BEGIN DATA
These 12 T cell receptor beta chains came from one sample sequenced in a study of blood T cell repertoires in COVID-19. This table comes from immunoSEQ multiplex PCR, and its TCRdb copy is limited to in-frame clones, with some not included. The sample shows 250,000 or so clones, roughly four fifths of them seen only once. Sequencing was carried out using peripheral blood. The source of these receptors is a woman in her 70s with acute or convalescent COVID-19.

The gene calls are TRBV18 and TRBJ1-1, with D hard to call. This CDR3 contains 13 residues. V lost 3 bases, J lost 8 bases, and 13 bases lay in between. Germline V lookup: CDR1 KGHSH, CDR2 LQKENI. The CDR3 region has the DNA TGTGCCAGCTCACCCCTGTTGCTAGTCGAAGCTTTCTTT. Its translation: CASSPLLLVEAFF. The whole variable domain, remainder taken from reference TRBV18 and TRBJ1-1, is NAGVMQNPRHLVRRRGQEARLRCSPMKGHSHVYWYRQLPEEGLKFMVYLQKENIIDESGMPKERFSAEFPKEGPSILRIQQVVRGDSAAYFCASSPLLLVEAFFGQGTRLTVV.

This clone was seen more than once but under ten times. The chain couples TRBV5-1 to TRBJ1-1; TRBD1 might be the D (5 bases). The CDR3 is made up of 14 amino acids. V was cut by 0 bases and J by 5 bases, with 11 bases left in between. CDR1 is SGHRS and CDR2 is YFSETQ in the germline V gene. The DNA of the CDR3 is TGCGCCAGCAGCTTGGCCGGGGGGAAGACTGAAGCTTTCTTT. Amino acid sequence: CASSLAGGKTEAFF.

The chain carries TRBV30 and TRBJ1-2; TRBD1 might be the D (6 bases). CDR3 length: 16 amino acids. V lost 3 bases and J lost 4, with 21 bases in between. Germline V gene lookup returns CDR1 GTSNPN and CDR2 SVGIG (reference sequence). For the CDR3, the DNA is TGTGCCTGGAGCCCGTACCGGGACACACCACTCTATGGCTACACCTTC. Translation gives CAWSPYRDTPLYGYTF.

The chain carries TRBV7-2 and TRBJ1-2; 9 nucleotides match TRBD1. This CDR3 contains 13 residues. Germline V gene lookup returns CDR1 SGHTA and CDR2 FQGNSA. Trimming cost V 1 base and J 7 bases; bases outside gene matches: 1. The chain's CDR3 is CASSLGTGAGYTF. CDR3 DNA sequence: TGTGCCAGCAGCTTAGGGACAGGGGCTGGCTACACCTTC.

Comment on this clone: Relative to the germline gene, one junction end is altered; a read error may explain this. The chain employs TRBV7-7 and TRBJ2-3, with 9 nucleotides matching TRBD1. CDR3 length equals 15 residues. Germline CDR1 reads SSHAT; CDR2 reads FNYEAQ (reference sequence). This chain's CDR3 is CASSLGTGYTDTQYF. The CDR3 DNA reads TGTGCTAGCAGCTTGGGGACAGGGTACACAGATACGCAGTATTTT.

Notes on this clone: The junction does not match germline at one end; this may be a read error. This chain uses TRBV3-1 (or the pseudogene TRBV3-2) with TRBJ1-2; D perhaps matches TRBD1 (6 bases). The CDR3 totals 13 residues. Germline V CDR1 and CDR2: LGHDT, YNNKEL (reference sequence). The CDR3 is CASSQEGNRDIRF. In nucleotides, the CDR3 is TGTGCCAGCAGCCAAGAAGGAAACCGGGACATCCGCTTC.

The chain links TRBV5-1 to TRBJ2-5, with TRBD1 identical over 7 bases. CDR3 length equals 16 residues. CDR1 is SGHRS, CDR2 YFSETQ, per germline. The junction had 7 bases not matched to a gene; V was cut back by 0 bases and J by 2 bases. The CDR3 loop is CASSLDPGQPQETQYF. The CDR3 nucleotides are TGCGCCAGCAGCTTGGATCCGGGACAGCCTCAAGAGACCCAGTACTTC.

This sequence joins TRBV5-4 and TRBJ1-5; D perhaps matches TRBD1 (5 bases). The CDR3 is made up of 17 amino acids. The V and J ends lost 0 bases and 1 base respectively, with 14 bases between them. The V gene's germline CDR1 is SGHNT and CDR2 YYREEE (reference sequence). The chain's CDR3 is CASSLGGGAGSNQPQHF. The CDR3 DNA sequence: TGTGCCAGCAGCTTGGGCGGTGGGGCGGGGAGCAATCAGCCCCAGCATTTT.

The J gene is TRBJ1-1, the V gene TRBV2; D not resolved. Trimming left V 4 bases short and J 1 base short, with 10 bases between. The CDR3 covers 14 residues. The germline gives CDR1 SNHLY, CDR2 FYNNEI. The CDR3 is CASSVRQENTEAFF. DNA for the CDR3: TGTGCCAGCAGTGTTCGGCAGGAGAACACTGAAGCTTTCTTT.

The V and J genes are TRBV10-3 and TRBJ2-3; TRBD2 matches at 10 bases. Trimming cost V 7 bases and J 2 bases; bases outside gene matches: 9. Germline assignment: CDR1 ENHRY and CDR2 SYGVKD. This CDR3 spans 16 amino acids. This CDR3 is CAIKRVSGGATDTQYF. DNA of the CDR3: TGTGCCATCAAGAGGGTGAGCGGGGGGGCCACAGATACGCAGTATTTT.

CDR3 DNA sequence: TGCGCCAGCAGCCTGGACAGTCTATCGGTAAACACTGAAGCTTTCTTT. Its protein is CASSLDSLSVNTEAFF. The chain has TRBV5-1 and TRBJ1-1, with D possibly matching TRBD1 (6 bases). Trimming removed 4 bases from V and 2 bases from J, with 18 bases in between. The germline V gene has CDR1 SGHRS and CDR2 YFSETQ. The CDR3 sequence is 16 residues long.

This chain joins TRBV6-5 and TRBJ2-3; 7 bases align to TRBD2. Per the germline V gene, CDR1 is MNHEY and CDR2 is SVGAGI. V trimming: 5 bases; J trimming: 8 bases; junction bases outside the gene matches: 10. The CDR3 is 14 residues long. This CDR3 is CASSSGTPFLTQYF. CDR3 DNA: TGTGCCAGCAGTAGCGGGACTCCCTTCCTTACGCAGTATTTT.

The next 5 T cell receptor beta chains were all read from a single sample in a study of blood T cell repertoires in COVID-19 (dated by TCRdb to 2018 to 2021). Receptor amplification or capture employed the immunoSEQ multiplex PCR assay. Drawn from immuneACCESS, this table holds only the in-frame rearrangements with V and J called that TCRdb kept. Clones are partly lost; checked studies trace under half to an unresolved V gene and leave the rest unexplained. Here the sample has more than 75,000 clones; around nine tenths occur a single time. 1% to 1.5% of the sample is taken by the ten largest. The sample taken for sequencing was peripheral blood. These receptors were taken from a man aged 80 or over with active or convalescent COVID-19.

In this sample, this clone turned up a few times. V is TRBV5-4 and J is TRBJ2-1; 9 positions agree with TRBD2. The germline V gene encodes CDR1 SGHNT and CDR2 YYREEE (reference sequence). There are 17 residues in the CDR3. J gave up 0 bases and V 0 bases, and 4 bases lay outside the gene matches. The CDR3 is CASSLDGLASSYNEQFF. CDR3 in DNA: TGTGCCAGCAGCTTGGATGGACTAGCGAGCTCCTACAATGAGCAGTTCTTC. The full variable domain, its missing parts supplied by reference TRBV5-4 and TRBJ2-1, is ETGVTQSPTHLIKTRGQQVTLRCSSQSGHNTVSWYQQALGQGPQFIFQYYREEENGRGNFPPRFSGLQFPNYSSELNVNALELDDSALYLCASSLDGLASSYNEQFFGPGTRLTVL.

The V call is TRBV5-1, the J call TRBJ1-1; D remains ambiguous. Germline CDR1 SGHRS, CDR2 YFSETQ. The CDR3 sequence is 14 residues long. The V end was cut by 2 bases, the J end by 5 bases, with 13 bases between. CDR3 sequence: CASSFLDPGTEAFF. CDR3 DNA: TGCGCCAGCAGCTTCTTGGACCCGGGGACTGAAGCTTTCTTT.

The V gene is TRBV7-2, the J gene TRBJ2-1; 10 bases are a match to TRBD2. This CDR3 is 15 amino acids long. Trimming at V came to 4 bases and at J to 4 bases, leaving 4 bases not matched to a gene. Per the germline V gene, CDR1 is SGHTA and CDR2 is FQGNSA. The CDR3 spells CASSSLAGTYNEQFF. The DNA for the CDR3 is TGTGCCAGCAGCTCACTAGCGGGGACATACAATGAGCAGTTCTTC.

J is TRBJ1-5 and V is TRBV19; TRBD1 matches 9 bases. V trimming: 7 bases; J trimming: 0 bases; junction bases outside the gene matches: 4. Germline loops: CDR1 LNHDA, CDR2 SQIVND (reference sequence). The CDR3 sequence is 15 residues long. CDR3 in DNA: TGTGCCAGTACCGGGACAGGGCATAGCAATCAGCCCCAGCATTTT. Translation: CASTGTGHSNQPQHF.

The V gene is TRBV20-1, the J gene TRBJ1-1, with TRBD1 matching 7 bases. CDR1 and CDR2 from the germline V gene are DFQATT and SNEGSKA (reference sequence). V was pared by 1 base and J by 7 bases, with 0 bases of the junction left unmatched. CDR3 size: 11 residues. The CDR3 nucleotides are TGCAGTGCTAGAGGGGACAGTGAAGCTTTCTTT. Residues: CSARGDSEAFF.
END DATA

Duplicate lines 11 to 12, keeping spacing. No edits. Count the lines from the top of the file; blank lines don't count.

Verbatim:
The V and J genes are TRBV10-3 and TRBJ2-3; TRBD2 matches at 10 bases. Trimming cost V 7 bases and J 2 bases; bases outside gene matches: 9. Germline assignment: CDR1 ENHRY and CDR2 SYGVKD. This CDR3 spans 16 amino acids. This CDR3 is CAIKRVSGGATDTQYF. DNA of the CDR3: TGTGCCATCAAGAGGGTGAGCGGGGGGGCCACAGATACGCAGTATTTT.

CDR3 DNA sequence: TGCGCCAGCAGCCTGGACAGTCTATCGGTAAACACTGAAGCTTTCTTT. Its protein is CASSLDSLSVNTEAFF. The chain has TRBV5-1 and TRBJ1-1, with D possibly matching TRBD1 (6 bases). Trimming removed 4 bases from V and 2 bases from J, with 18 bases in between. The germline V gene has CDR1 SGHRS and CDR2 YFSETQ. The CDR3 sequence is 16 residues long.